On a crisp, clear winter morning in downtown Salt Lake City, thousands of mourners began gathering early to the Conference Center for the funeral of President Gordon B. Hinckley. Days of snowstorms gave way for one day of blue skies and warmer temperatures as some 16,000 filled the center built by the 15th president of The Church of Jesus Christ of Latter-day Saints.
Attending in stake centers throughout the Church were countless thousands gathering to bid farewell to the Church president known for having traveled more than one million miles to more than 160 nations. Proceedings were broadcast via Church satellite in 69 languages to more than 6,000 Church buildings globally, as well as over BYU Television, KBYU, local television stations and via Internet streaming on www.lds.org.
The funeral for President Hinckley was held Saturday morning, Feb. 2, 2008, with President Thomas S. Monson presiding, conducting and offering the final address. President Monson had served as first counselor to President Hinckley. Also speaking during the services were President Henry B. Eyring, who had served as second counselor to President Hinckley since last October general conference; President Boyd K. Packer, who served as Acting President of the Quorum of the Twelve during President Hinckley's administration; Elder Earl C. Tingey of the Presidency of the Seventy; Presiding Bishop H. David Burton; and Virginia H. Pearce, a daughter of President Hinckley. (Please see excerpts from those addresses on pages 10-12.)
Clark B. Hinckley, a son of President Hinckley, offered the invocation; Kathleen H. Walker, a daughter, gave the benediction. The family prayer prior to the services was given by Jane H. Dudley, also a daughter; and the Church president's grave at the Salt Lake City Cemetery was dedicated by Elder Richard G. Hinckley, a son and a member of the First Quorum of the Seventy. President and Sister Hinckley had five children, 25 grandchildren and 62 great-grandchildren, most of whom were in attendance in the Conference Center, filling the first several rows. (Please see articles on viewing and grave dedication on pages 13-14.)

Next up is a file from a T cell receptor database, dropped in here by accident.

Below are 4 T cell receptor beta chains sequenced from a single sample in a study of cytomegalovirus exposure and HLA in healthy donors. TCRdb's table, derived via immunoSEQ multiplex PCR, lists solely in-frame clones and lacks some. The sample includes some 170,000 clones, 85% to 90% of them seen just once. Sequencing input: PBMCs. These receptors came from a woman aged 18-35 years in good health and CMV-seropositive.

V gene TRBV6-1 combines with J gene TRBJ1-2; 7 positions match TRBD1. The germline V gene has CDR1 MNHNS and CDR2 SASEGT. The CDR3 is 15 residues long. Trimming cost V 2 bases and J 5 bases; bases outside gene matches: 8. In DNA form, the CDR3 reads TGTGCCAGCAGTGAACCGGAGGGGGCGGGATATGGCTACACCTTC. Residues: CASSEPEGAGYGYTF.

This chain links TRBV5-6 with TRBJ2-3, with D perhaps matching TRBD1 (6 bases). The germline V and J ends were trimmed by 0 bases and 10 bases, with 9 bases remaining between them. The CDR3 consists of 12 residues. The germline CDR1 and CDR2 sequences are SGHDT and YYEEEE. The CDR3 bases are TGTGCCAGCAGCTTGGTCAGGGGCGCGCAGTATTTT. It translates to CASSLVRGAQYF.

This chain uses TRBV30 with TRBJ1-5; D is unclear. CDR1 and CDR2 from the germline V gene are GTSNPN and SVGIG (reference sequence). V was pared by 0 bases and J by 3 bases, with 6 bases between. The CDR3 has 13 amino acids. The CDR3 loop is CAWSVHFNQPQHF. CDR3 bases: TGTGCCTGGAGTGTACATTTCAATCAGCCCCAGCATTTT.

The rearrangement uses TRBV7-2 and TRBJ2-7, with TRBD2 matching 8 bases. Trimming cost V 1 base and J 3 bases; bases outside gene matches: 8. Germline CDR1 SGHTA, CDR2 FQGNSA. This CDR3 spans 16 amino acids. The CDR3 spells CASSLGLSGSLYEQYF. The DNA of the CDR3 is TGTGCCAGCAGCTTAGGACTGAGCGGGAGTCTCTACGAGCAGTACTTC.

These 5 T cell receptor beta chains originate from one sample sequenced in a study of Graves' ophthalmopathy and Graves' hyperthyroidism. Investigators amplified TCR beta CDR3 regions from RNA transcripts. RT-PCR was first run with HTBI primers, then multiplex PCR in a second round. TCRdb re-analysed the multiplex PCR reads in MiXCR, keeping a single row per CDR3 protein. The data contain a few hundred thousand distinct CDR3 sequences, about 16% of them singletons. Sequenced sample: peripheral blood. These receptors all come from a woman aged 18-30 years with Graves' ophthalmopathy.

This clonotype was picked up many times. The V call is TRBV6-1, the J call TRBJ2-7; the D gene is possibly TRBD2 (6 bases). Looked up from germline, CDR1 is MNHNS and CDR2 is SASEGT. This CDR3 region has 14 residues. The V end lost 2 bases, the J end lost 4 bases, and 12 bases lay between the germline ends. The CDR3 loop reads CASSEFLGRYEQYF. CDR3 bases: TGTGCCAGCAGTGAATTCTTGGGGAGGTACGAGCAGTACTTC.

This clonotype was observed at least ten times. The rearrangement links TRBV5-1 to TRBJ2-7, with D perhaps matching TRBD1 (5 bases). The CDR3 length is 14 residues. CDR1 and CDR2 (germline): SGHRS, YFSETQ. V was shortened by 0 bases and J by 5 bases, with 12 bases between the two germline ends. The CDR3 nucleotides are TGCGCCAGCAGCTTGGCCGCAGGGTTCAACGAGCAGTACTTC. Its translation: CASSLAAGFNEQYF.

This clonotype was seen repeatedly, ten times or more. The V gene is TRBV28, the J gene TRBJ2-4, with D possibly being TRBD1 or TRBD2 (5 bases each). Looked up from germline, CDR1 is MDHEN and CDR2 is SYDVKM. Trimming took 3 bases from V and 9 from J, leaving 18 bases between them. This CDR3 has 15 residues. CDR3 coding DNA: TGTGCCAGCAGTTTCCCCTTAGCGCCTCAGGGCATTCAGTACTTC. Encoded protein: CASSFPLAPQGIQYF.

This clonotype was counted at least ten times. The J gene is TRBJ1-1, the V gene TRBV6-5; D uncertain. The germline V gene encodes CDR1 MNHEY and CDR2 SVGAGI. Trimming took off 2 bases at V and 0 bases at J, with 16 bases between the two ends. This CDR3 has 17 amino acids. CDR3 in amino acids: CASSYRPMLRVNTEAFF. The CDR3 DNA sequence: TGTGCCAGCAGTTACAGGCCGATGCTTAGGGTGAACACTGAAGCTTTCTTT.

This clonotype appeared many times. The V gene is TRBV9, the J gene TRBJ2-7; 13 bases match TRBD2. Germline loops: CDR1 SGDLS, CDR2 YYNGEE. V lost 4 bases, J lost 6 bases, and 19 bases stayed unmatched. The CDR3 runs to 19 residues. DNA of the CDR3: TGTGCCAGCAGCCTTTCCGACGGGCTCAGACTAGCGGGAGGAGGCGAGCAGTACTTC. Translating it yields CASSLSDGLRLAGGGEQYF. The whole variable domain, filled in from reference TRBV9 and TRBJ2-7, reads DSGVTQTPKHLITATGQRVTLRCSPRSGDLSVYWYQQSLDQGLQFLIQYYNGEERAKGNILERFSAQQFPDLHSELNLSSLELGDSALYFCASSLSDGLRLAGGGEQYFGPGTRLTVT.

During the service in the Conference Center, as prelude music filled the air, those attending rose to reverent attention as President Hinckley's casket, draped in red and white flowers, was rolled in front of the pulpit he had so many times stood before to address the Church — the same pulpit made from the black walnut tree he had grown at his Salt Lake home.
President Hinckley, 97, died Jan. 27, 2008, at his home in Salt Lake City after serving for nearly 13 years as Church president. His wife, Sister Marjorie P. Hinckley, died in 2004. (Please see Feb. 2, 2008, Church News for special 20-page commemorative edition on the life of President Hinckley.)
Music for the funeral was performed by the Mormon Tabernacle Choir, with Craig Jessop and Mack Wilberg conducting and Richard Elliot and Clay Christiansen accompanying on the organ. Included in the musical selections were the hymns, "My Redeemer Lives" and "What Is This Thing Called Death," the words to both of which were written by President Hinckley.
As the casket left the Conference Center for the journey to the Salt Lake Cemetery, several hundred in attendance waved white handkerchiefs. Many wiped tears. Later, they lingered to watch proceedings from the cemetery via live visual and audio feed. After the dedication of the grave, a bagpiper approached the grave site playing "Danny Boy," known as one of the Church president's favorite songs, "Amazing Grace" and "Praise to the Man." As the bagpipes faded, those in the Conference Center rose spontaneously in tribute and then sang "We Thank Thee, O God, for a Prophet," offering their last goodbye to President Gordon B. Hinckley.
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